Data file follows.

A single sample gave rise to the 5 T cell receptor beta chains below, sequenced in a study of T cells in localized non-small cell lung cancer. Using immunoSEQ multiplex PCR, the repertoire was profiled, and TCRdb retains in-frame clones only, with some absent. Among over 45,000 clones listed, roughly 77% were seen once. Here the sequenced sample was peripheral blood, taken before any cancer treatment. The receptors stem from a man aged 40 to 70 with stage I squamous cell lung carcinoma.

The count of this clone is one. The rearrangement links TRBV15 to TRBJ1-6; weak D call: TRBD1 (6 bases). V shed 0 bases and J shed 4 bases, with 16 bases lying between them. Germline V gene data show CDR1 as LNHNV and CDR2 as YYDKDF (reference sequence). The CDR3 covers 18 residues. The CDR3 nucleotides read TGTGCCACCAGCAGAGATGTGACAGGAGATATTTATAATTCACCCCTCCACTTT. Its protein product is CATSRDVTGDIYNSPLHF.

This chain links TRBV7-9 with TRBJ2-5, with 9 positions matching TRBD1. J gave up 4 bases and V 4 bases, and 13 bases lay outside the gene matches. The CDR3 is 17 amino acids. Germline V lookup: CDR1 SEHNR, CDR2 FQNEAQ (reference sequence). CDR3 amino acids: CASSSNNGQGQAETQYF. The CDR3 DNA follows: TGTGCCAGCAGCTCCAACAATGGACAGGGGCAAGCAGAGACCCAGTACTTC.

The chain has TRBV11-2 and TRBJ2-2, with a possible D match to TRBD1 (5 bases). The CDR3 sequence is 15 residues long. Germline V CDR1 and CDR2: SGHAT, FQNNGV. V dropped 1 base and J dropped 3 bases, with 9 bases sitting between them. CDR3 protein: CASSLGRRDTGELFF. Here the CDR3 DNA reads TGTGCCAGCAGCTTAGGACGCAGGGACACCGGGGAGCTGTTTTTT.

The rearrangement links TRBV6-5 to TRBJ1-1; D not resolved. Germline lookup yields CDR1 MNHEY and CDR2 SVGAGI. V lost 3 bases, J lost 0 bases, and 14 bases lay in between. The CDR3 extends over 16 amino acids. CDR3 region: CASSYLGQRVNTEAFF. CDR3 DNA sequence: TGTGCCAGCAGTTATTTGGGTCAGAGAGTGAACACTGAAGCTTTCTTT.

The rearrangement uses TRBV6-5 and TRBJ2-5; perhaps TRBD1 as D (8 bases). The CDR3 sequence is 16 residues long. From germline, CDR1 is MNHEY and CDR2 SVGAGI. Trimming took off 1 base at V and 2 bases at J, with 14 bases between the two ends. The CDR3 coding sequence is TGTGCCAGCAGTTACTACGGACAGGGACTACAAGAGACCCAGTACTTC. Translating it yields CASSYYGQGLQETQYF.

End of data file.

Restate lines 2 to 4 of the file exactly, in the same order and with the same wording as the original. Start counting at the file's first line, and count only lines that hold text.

The count of this clone is one. The rearrangement links TRBV15 to TRBJ1-6; weak D call: TRBD1 (6 bases). V shed 0 bases and J shed 4 bases, with 16 bases lying between them. Germline V gene data show CDR1 as LNHNV and CDR2 as YYDKDF (reference sequence). The CDR3 covers 18 residues. The CDR3 nucleotides read TGTGCCACCAGCAGAGATGTGACAGGAGATATTTATAATTCACCCCTCCACTTT. Its protein product is CATSRDVTGDIYNSPLHF.

This chain links TRBV7-9 with TRBJ2-5, with 9 positions matching TRBD1. J gave up 4 bases and V 4 bases, and 13 bases lay outside the gene matches. The CDR3 is 17 amino acids. Germline V lookup: CDR1 SEHNR, CDR2 FQNEAQ (reference sequence). CDR3 amino acids: CASSSNNGQGQAETQYF. The CDR3 DNA follows: TGTGCCAGCAGCTCCAACAATGGACAGGGGCAAGCAGAGACCCAGTACTTC.

The chain has TRBV11-2 and TRBJ2-2, with a possible D match to TRBD1 (5 bases). The CDR3 sequence is 15 residues long. Germline V CDR1 and CDR2: SGHAT, FQNNGV. V dropped 1 base and J dropped 3 bases, with 9 bases sitting between them. CDR3 protein: CASSLGRRDTGELFF. Here the CDR3 DNA reads TGTGCCAGCAGCTTAGGACGCAGGGACACCGGGGAGCTGTTTTTT.